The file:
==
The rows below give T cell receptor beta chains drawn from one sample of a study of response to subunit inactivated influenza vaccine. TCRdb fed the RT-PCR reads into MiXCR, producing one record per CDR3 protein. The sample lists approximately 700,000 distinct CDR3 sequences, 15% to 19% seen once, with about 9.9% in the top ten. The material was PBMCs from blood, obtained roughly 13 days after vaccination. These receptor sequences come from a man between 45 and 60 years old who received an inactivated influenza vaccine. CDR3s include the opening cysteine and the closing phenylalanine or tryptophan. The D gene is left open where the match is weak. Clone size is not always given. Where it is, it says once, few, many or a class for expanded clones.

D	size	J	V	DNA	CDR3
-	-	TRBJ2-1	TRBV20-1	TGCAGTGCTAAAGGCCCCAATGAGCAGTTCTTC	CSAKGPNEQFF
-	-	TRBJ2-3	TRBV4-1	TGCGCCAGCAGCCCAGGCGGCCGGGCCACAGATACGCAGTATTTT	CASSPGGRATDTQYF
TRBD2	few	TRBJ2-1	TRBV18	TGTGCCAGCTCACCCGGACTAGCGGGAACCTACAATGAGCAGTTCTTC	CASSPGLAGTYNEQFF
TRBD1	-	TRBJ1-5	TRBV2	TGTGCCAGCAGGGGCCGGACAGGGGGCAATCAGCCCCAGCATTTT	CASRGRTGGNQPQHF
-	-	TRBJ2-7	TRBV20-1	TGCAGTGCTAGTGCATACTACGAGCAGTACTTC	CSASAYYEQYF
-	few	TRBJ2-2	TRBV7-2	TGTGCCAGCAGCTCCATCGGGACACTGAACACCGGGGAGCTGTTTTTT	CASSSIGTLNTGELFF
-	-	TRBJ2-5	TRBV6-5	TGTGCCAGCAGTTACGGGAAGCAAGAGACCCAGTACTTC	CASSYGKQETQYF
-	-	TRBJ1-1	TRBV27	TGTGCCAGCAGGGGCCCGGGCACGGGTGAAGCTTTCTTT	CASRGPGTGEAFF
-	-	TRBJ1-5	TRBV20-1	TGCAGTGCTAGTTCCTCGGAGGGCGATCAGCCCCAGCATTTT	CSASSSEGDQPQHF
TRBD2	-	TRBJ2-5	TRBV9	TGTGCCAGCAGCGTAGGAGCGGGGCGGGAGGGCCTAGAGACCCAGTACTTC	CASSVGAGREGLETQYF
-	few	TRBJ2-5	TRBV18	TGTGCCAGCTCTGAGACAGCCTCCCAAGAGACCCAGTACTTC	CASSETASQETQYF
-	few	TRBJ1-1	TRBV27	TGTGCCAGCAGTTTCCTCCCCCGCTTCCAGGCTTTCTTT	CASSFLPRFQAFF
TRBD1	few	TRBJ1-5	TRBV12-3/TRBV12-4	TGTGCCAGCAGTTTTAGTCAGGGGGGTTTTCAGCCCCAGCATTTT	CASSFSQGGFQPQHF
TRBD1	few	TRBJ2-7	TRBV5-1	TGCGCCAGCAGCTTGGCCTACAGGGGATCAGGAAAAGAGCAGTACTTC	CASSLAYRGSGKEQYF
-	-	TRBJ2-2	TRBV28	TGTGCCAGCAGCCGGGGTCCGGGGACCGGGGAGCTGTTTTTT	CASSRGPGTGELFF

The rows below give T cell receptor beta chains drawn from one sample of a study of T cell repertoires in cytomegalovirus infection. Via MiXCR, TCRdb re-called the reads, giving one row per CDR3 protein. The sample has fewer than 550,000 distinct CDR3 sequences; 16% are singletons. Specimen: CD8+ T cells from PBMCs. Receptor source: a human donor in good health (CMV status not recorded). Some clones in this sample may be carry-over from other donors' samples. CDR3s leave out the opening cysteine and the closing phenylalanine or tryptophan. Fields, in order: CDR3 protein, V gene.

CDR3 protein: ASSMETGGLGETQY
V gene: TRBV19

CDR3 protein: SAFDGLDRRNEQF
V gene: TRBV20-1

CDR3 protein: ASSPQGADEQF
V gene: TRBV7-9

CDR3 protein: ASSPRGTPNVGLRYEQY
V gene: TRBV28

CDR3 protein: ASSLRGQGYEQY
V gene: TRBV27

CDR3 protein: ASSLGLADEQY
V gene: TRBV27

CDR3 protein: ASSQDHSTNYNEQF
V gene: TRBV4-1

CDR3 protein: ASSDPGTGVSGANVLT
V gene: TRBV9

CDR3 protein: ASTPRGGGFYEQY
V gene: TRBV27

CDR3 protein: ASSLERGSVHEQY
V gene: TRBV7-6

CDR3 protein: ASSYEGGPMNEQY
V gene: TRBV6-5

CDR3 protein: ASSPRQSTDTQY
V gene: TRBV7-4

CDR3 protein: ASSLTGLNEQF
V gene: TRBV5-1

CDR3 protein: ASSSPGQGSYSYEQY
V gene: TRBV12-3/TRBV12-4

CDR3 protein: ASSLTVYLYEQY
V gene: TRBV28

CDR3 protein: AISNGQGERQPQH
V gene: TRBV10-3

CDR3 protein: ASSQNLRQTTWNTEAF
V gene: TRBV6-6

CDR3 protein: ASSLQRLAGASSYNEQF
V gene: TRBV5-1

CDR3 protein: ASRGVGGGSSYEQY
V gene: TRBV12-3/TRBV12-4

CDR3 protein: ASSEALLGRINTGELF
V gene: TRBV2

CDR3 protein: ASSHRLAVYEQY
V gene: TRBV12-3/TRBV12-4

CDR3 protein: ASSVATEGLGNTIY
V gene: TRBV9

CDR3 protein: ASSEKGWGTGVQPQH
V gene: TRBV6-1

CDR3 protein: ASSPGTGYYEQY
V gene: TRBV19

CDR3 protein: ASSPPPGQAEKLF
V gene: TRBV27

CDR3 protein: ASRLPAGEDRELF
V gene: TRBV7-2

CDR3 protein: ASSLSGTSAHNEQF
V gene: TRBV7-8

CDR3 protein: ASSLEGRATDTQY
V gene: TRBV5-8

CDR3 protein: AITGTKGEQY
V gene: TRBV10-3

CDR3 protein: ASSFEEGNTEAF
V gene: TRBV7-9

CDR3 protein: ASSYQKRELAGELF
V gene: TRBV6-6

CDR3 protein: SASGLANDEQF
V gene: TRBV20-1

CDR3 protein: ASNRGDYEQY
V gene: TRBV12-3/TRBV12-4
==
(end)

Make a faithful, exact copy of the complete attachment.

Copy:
The rows below give T cell receptor beta chains drawn from one sample of a study of response to subunit inactivated influenza vaccine. TCRdb fed the RT-PCR reads into MiXCR, producing one record per CDR3 protein. The sample lists approximately 700,000 distinct CDR3 sequences, 15% to 19% seen once, with about 9.9% in the top ten. The material was PBMCs from blood, obtained roughly 13 days after vaccination. These receptor sequences come from a man between 45 and 60 years old who received an inactivated influenza vaccine. CDR3s include the opening cysteine and the closing phenylalanine or tryptophan. The D gene is left open where the match is weak. Clone size is not always given. Where it is, it says once, few, many or a class for expanded clones.

D	size	J	V	DNA	CDR3
-	-	TRBJ2-1	TRBV20-1	TGCAGTGCTAAAGGCCCCAATGAGCAGTTCTTC	CSAKGPNEQFF
-	-	TRBJ2-3	TRBV4-1	TGCGCCAGCAGCCCAGGCGGCCGGGCCACAGATACGCAGTATTTT	CASSPGGRATDTQYF
TRBD2	few	TRBJ2-1	TRBV18	TGTGCCAGCTCACCCGGACTAGCGGGAACCTACAATGAGCAGTTCTTC	CASSPGLAGTYNEQFF
TRBD1	-	TRBJ1-5	TRBV2	TGTGCCAGCAGGGGCCGGACAGGGGGCAATCAGCCCCAGCATTTT	CASRGRTGGNQPQHF
-	-	TRBJ2-7	TRBV20-1	TGCAGTGCTAGTGCATACTACGAGCAGTACTTC	CSASAYYEQYF
-	few	TRBJ2-2	TRBV7-2	TGTGCCAGCAGCTCCATCGGGACACTGAACACCGGGGAGCTGTTTTTT	CASSSIGTLNTGELFF
-	-	TRBJ2-5	TRBV6-5	TGTGCCAGCAGTTACGGGAAGCAAGAGACCCAGTACTTC	CASSYGKQETQYF
-	-	TRBJ1-1	TRBV27	TGTGCCAGCAGGGGCCCGGGCACGGGTGAAGCTTTCTTT	CASRGPGTGEAFF
-	-	TRBJ1-5	TRBV20-1	TGCAGTGCTAGTTCCTCGGAGGGCGATCAGCCCCAGCATTTT	CSASSSEGDQPQHF
TRBD2	-	TRBJ2-5	TRBV9	TGTGCCAGCAGCGTAGGAGCGGGGCGGGAGGGCCTAGAGACCCAGTACTTC	CASSVGAGREGLETQYF
-	few	TRBJ2-5	TRBV18	TGTGCCAGCTCTGAGACAGCCTCCCAAGAGACCCAGTACTTC	CASSETASQETQYF
-	few	TRBJ1-1	TRBV27	TGTGCCAGCAGTTTCCTCCCCCGCTTCCAGGCTTTCTTT	CASSFLPRFQAFF
TRBD1	few	TRBJ1-5	TRBV12-3/TRBV12-4	TGTGCCAGCAGTTTTAGTCAGGGGGGTTTTCAGCCCCAGCATTTT	CASSFSQGGFQPQHF
TRBD1	few	TRBJ2-7	TRBV5-1	TGCGCCAGCAGCTTGGCCTACAGGGGATCAGGAAAAGAGCAGTACTTC	CASSLAYRGSGKEQYF
-	-	TRBJ2-2	TRBV28	TGTGCCAGCAGCCGGGGTCCGGGGACCGGGGAGCTGTTTTTT	CASSRGPGTGELFF

The rows below give T cell receptor beta chains drawn from one sample of a study of T cell repertoires in cytomegalovirus infection. Via MiXCR, TCRdb re-called the reads, giving one row per CDR3 protein. The sample has fewer than 550,000 distinct CDR3 sequences; 16% are singletons. Specimen: CD8+ T cells from PBMCs. Receptor source: a human donor in good health (CMV status not recorded). Some clones in this sample may be carry-over from other donors' samples. CDR3s leave out the opening cysteine and the closing phenylalanine or tryptophan. Fields, in order: CDR3 protein, V gene.

CDR3 protein: ASSMETGGLGETQY
V gene: TRBV19

CDR3 protein: SAFDGLDRRNEQF
V gene: TRBV20-1

CDR3 protein: ASSPQGADEQF
V gene: TRBV7-9

CDR3 protein: ASSPRGTPNVGLRYEQY
V gene: TRBV28

CDR3 protein: ASSLRGQGYEQY
V gene: TRBV27

CDR3 protein: ASSLGLADEQY
V gene: TRBV27

CDR3 protein: ASSQDHSTNYNEQF
V gene: TRBV4-1

CDR3 protein: ASSDPGTGVSGANVLT
V gene: TRBV9

CDR3 protein: ASTPRGGGFYEQY
V gene: TRBV27

CDR3 protein: ASSLERGSVHEQY
V gene: TRBV7-6

CDR3 protein: ASSYEGGPMNEQY
V gene: TRBV6-5

CDR3 protein: ASSPRQSTDTQY
V gene: TRBV7-4

CDR3 protein: ASSLTGLNEQF
V gene: TRBV5-1

CDR3 protein: ASSSPGQGSYSYEQY
V gene: TRBV12-3/TRBV12-4

CDR3 protein: ASSLTVYLYEQY
V gene: TRBV28

CDR3 protein: AISNGQGERQPQH
V gene: TRBV10-3

CDR3 protein: ASSQNLRQTTWNTEAF
V gene: TRBV6-6

CDR3 protein: ASSLQRLAGASSYNEQF
V gene: TRBV5-1

CDR3 protein: ASRGVGGGSSYEQY
V gene: TRBV12-3/TRBV12-4

CDR3 protein: ASSEALLGRINTGELF
V gene: TRBV2

CDR3 protein: ASSHRLAVYEQY
V gene: TRBV12-3/TRBV12-4

CDR3 protein: ASSVATEGLGNTIY
V gene: TRBV9

CDR3 protein: ASSEKGWGTGVQPQH
V gene: TRBV6-1

CDR3 protein: ASSPGTGYYEQY
V gene: TRBV19

CDR3 protein: ASSPPPGQAEKLF
V gene: TRBV27

CDR3 protein: ASRLPAGEDRELF
V gene: TRBV7-2

CDR3 protein: ASSLSGTSAHNEQF
V gene: TRBV7-8

CDR3 protein: ASSLEGRATDTQY
V gene: TRBV5-8

CDR3 protein: AITGTKGEQY
V gene: TRBV10-3

CDR3 protein: ASSFEEGNTEAF
V gene: TRBV7-9

CDR3 protein: ASSYQKRELAGELF
V gene: TRBV6-6

CDR3 protein: SASGLANDEQF
V gene: TRBV20-1

CDR3 protein: ASNRGDYEQY
V gene: TRBV12-3/TRBV12-4